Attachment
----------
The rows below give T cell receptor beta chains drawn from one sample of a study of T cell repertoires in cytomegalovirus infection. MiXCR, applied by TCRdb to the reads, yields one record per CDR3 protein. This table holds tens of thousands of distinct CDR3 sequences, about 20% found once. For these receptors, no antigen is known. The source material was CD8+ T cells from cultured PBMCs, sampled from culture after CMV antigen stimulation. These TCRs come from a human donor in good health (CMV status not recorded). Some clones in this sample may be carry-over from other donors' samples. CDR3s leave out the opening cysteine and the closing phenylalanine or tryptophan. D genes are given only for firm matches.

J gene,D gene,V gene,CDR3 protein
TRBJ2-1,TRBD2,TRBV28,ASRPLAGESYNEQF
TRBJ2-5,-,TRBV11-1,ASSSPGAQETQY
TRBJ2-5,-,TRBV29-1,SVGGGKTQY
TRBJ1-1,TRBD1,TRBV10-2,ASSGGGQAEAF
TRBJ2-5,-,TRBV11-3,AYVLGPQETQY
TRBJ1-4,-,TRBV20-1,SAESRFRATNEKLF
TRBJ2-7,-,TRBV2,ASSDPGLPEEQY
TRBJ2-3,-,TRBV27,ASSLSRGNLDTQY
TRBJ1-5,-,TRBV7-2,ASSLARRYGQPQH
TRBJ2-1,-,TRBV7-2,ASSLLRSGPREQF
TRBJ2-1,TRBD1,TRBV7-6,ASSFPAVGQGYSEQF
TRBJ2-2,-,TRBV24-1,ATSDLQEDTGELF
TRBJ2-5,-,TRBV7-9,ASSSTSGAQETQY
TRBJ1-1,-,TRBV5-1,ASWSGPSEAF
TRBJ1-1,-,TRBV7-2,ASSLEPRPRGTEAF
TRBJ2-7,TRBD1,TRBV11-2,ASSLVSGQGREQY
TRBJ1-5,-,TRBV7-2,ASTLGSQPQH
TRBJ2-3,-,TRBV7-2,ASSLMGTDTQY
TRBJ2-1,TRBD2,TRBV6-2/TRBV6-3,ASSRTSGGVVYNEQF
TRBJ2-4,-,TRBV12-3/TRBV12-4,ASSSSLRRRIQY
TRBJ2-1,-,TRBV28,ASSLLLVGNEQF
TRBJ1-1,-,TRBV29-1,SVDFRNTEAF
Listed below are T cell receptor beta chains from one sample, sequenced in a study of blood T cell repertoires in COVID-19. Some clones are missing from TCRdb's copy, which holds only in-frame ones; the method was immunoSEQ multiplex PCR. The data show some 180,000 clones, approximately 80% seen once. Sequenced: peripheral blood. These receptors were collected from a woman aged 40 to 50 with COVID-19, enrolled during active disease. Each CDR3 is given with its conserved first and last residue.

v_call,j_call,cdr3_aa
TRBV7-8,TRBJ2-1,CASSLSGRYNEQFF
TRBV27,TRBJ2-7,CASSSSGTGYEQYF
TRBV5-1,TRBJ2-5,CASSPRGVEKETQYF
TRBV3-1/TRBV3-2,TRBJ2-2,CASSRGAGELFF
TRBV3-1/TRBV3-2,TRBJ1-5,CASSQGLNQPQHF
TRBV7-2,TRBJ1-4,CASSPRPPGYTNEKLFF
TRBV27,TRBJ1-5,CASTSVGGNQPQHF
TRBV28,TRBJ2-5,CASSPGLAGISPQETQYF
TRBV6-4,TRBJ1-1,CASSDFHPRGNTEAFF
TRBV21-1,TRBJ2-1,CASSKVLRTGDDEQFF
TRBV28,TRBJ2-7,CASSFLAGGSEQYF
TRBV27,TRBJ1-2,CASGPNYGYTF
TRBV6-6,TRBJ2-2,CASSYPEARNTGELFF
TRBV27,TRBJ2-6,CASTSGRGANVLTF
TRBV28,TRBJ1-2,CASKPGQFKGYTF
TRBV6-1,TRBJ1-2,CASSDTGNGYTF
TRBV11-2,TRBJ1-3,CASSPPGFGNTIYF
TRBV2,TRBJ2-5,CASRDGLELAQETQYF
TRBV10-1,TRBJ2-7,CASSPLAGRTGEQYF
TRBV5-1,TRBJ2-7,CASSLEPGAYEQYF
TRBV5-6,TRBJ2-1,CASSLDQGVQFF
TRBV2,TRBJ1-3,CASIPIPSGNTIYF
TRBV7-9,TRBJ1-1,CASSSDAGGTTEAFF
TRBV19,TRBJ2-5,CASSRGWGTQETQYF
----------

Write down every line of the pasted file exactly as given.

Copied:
The rows below give T cell receptor beta chains drawn from one sample of a study of T cell repertoires in cytomegalovirus infection. MiXCR, applied by TCRdb to the reads, yields one record per CDR3 protein. This table holds tens of thousands of distinct CDR3 sequences, about 20% found once. For these receptors, no antigen is known. The source material was CD8+ T cells from cultured PBMCs, sampled from culture after CMV antigen stimulation. These TCRs come from a human donor in good health (CMV status not recorded). Some clones in this sample may be carry-over from other donors' samples. CDR3s leave out the opening cysteine and the closing phenylalanine or tryptophan. D genes are given only for firm matches.

J gene,D gene,V gene,CDR3 protein
TRBJ2-1,TRBD2,TRBV28,ASRPLAGESYNEQF
TRBJ2-5,-,TRBV11-1,ASSSPGAQETQY
TRBJ2-5,-,TRBV29-1,SVGGGKTQY
TRBJ1-1,TRBD1,TRBV10-2,ASSGGGQAEAF
TRBJ2-5,-,TRBV11-3,AYVLGPQETQY
TRBJ1-4,-,TRBV20-1,SAESRFRATNEKLF
TRBJ2-7,-,TRBV2,ASSDPGLPEEQY
TRBJ2-3,-,TRBV27,ASSLSRGNLDTQY
TRBJ1-5,-,TRBV7-2,ASSLARRYGQPQH
TRBJ2-1,-,TRBV7-2,ASSLLRSGPREQF
TRBJ2-1,TRBD1,TRBV7-6,ASSFPAVGQGYSEQF
TRBJ2-2,-,TRBV24-1,ATSDLQEDTGELF
TRBJ2-5,-,TRBV7-9,ASSSTSGAQETQY
TRBJ1-1,-,TRBV5-1,ASWSGPSEAF
TRBJ1-1,-,TRBV7-2,ASSLEPRPRGTEAF
TRBJ2-7,TRBD1,TRBV11-2,ASSLVSGQGREQY
TRBJ1-5,-,TRBV7-2,ASTLGSQPQH
TRBJ2-3,-,TRBV7-2,ASSLMGTDTQY
TRBJ2-1,TRBD2,TRBV6-2/TRBV6-3,ASSRTSGGVVYNEQF
TRBJ2-4,-,TRBV12-3/TRBV12-4,ASSSSLRRRIQY
TRBJ2-1,-,TRBV28,ASSLLLVGNEQF
TRBJ1-1,-,TRBV29-1,SVDFRNTEAF
Listed below are T cell receptor beta chains from one sample, sequenced in a study of blood T cell repertoires in COVID-19. Some clones are missing from TCRdb's copy, which holds only in-frame ones; the method was immunoSEQ multiplex PCR. The data show some 180,000 clones, approximately 80% seen once. Sequenced: peripheral blood. These receptors were collected from a woman aged 40 to 50 with COVID-19, enrolled during active disease. Each CDR3 is given with its conserved first and last residue.

v_call,j_call,cdr3_aa
TRBV7-8,TRBJ2-1,CASSLSGRYNEQFF
TRBV27,TRBJ2-7,CASSSSGTGYEQYF
TRBV5-1,TRBJ2-5,CASSPRGVEKETQYF
TRBV3-1/TRBV3-2,TRBJ2-2,CASSRGAGELFF
TRBV3-1/TRBV3-2,TRBJ1-5,CASSQGLNQPQHF
TRBV7-2,TRBJ1-4,CASSPRPPGYTNEKLFF
TRBV27,TRBJ1-5,CASTSVGGNQPQHF
TRBV28,TRBJ2-5,CASSPGLAGISPQETQYF
TRBV6-4,TRBJ1-1,CASSDFHPRGNTEAFF
TRBV21-1,TRBJ2-1,CASSKVLRTGDDEQFF
TRBV28,TRBJ2-7,CASSFLAGGSEQYF
TRBV27,TRBJ1-2,CASGPNYGYTF
TRBV6-6,TRBJ2-2,CASSYPEARNTGELFF
TRBV27,TRBJ2-6,CASTSGRGANVLTF
TRBV28,TRBJ1-2,CASKPGQFKGYTF
TRBV6-1,TRBJ1-2,CASSDTGNGYTF
TRBV11-2,TRBJ1-3,CASSPPGFGNTIYF
TRBV2,TRBJ2-5,CASRDGLELAQETQYF
TRBV10-1,TRBJ2-7,CASSPLAGRTGEQYF
TRBV5-1,TRBJ2-7,CASSLEPGAYEQYF
TRBV5-6,TRBJ2-1,CASSLDQGVQFF
TRBV2,TRBJ1-3,CASIPIPSGNTIYF
TRBV7-9,TRBJ1-1,CASSSDAGGTTEAFF
TRBV19,TRBJ2-5,CASSRGWGTQETQYF